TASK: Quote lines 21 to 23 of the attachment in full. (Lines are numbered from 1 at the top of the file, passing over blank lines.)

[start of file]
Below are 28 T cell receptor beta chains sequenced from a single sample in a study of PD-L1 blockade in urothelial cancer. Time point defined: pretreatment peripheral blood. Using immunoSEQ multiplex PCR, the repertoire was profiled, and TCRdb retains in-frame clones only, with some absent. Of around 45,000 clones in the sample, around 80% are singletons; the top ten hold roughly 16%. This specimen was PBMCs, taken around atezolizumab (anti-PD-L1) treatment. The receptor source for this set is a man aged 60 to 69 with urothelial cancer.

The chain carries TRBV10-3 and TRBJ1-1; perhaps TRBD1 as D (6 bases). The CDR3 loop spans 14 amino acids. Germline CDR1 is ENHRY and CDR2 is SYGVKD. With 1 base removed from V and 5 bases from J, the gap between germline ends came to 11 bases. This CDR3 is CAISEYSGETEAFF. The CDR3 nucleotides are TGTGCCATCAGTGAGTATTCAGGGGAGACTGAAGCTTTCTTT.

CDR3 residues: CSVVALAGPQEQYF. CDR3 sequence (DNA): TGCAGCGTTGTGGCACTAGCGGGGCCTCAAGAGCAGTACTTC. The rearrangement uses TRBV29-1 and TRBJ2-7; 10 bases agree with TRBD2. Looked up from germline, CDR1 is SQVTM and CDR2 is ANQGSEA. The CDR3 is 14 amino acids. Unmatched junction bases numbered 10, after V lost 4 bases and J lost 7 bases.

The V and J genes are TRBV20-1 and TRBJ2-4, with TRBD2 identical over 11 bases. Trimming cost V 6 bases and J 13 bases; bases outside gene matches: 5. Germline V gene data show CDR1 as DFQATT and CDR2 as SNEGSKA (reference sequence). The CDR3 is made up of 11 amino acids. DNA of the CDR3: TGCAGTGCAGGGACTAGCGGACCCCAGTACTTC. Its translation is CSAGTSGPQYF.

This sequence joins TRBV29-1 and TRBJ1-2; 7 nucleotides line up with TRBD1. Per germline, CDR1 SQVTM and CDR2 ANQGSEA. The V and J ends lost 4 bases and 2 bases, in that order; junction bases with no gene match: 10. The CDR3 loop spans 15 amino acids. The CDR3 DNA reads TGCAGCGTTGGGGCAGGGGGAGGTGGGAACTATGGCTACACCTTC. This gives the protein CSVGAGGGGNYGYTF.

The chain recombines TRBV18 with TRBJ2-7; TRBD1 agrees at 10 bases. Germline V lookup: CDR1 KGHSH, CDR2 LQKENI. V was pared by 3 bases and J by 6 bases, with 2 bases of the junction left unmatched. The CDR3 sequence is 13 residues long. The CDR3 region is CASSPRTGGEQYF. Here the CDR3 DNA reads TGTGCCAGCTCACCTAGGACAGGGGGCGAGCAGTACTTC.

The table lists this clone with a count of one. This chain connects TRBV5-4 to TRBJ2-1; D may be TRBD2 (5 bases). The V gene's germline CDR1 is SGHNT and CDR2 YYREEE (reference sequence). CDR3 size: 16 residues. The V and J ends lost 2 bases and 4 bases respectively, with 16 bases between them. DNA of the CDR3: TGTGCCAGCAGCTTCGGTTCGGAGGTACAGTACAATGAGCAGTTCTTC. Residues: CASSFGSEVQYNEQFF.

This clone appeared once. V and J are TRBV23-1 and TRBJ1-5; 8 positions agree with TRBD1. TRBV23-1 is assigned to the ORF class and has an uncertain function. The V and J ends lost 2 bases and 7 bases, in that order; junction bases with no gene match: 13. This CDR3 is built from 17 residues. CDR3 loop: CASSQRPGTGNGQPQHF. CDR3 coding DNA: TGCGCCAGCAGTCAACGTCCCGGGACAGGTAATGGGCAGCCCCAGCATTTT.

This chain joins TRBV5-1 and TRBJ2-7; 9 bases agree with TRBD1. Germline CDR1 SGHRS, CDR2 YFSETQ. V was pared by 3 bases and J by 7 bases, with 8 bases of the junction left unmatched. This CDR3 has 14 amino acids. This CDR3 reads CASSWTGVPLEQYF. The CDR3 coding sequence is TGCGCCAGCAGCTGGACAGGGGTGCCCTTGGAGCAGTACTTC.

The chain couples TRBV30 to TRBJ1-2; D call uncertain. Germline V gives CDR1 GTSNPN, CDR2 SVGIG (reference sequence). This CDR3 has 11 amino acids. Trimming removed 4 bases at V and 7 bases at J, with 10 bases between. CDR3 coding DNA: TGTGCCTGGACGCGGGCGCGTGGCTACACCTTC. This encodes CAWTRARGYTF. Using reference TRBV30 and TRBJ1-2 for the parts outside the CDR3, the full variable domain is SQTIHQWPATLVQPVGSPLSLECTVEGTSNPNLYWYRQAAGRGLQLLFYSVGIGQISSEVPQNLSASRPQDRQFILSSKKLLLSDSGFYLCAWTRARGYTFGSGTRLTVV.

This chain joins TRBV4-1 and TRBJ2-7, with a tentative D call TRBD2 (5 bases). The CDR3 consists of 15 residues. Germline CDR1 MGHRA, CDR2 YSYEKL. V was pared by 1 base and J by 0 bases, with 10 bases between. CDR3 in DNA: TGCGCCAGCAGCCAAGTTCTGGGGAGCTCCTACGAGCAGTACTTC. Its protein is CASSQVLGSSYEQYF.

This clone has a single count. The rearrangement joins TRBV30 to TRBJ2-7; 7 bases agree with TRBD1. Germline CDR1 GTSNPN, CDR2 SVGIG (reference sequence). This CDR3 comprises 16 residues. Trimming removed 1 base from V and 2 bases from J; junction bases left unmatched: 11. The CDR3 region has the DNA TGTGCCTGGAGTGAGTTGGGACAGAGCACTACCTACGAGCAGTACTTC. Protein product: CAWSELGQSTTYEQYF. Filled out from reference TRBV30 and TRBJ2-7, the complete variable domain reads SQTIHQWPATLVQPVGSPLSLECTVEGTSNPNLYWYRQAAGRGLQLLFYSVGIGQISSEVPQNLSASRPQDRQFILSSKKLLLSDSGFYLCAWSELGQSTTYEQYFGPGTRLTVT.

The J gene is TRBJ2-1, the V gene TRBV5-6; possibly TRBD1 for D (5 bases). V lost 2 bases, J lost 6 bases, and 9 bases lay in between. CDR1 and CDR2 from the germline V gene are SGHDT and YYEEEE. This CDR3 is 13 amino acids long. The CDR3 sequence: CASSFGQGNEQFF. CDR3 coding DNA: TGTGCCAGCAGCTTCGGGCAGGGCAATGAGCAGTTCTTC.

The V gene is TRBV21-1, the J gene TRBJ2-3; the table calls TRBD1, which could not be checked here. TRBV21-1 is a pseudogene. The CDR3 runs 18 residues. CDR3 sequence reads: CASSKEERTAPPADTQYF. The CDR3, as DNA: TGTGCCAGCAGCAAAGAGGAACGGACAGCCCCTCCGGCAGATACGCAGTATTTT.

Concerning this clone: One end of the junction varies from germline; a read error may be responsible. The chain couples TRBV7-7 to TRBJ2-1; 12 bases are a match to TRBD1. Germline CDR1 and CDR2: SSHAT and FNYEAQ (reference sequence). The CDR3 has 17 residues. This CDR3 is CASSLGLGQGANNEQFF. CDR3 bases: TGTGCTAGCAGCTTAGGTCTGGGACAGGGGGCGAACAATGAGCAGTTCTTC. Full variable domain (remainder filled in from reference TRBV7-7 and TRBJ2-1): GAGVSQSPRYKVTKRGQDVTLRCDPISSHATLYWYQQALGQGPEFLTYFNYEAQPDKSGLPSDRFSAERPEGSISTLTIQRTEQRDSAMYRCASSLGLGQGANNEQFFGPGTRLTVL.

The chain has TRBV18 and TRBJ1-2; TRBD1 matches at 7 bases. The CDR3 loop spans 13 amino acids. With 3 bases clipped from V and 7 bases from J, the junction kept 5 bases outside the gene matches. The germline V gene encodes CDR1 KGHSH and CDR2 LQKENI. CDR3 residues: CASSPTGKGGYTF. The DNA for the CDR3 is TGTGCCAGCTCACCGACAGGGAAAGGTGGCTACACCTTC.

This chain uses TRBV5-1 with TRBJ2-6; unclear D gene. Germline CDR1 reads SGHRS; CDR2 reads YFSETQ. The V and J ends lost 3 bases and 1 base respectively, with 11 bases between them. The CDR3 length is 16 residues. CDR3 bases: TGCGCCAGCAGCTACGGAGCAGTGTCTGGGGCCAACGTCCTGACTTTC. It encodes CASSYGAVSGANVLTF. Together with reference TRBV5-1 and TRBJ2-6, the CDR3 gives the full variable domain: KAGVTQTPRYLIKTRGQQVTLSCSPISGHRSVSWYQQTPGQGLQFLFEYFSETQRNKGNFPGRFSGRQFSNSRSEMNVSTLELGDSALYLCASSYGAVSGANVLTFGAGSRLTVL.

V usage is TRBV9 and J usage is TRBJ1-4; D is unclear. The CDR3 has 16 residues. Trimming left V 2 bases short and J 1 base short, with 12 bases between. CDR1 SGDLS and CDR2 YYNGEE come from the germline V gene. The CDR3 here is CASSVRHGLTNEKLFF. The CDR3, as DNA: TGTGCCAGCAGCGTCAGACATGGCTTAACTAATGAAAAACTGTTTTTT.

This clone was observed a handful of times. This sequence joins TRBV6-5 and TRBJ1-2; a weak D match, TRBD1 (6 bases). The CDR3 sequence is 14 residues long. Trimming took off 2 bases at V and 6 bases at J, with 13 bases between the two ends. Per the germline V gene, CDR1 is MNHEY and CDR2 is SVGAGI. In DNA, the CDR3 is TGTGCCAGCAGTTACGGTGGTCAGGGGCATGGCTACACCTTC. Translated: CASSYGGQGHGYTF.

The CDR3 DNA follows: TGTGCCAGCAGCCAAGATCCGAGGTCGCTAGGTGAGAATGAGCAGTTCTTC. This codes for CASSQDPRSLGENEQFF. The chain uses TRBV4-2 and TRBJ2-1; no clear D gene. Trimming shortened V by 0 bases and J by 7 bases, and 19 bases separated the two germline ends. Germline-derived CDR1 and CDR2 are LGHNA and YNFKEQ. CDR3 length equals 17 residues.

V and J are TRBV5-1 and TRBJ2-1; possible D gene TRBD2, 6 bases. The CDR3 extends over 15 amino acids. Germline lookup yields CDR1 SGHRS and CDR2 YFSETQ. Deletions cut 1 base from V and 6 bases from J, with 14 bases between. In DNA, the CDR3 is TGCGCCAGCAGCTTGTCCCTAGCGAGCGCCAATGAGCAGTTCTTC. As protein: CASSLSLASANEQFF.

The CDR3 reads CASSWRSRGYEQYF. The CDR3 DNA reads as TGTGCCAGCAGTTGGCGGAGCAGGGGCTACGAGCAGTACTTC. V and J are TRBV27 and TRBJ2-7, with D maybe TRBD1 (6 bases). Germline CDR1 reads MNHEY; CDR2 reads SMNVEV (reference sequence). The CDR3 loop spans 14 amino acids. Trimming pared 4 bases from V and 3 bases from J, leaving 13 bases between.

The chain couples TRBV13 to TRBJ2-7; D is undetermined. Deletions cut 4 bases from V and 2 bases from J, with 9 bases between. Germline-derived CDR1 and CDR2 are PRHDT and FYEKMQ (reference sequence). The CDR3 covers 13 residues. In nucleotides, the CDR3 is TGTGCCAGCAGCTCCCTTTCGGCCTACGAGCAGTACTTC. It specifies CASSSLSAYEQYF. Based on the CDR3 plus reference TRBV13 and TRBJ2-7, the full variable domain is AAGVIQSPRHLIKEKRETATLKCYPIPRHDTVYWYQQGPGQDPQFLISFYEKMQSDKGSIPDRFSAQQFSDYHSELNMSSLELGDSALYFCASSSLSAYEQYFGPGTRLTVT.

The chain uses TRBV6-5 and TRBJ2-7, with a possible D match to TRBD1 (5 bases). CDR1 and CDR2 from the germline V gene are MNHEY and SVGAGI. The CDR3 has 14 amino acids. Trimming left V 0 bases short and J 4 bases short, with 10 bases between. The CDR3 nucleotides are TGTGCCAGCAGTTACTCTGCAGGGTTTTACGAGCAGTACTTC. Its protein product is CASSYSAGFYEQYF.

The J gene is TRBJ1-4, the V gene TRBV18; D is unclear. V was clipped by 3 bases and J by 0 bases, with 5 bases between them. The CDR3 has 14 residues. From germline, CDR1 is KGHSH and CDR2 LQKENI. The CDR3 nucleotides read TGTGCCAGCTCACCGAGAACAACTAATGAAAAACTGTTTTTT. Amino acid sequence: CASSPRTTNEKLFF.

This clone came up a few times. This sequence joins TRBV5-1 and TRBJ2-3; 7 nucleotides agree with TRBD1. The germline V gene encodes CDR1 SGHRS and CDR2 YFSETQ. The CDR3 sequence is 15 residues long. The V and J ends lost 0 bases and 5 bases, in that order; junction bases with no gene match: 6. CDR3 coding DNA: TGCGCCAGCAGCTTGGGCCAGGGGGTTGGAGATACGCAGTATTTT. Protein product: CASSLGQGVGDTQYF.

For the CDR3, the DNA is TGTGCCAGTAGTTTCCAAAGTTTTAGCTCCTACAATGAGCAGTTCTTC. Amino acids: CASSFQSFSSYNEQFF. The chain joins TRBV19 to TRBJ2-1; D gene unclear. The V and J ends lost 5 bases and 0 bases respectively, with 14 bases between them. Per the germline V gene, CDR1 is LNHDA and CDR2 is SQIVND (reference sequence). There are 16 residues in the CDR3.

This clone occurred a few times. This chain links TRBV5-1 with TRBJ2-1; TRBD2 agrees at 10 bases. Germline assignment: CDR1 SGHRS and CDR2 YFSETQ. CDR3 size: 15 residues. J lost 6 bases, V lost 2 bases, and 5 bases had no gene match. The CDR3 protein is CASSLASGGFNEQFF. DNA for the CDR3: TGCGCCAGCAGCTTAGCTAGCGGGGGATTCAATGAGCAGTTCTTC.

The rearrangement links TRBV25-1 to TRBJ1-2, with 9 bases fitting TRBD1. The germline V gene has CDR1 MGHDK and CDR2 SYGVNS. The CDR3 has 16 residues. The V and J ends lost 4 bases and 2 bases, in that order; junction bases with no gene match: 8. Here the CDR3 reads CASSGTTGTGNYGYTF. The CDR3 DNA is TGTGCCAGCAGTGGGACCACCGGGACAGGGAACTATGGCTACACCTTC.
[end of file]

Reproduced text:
V and J are TRBV5-1 and TRBJ2-1; possible D gene TRBD2, 6 bases. The CDR3 extends over 15 amino acids. Germline lookup yields CDR1 SGHRS and CDR2 YFSETQ. Deletions cut 1 base from V and 6 bases from J, with 14 bases between. In DNA, the CDR3 is TGCGCCAGCAGCTTGTCCCTAGCGAGCGCCAATGAGCAGTTCTTC. As protein: CASSLSLASANEQFF.

The CDR3 reads CASSWRSRGYEQYF. The CDR3 DNA reads as TGTGCCAGCAGTTGGCGGAGCAGGGGCTACGAGCAGTACTTC. V and J are TRBV27 and TRBJ2-7, with D maybe TRBD1 (6 bases). Germline CDR1 reads MNHEY; CDR2 reads SMNVEV (reference sequence). The CDR3 loop spans 14 amino acids. Trimming pared 4 bases from V and 3 bases from J, leaving 13 bases between.

The chain couples TRBV13 to TRBJ2-7; D is undetermined. Deletions cut 4 bases from V and 2 bases from J, with 9 bases between. Germline-derived CDR1 and CDR2 are PRHDT and FYEKMQ (reference sequence). The CDR3 covers 13 residues. In nucleotides, the CDR3 is TGTGCCAGCAGCTCCCTTTCGGCCTACGAGCAGTACTTC. It specifies CASSSLSAYEQYF. Based on the CDR3 plus reference TRBV13 and TRBJ2-7, the full variable domain is AAGVIQSPRHLIKEKRETATLKCYPIPRHDTVYWYQQGPGQDPQFLISFYEKMQSDKGSIPDRFSAQQFSDYHSELNMSSLELGDSALYFCASSSLSAYEQYFGPGTRLTVT.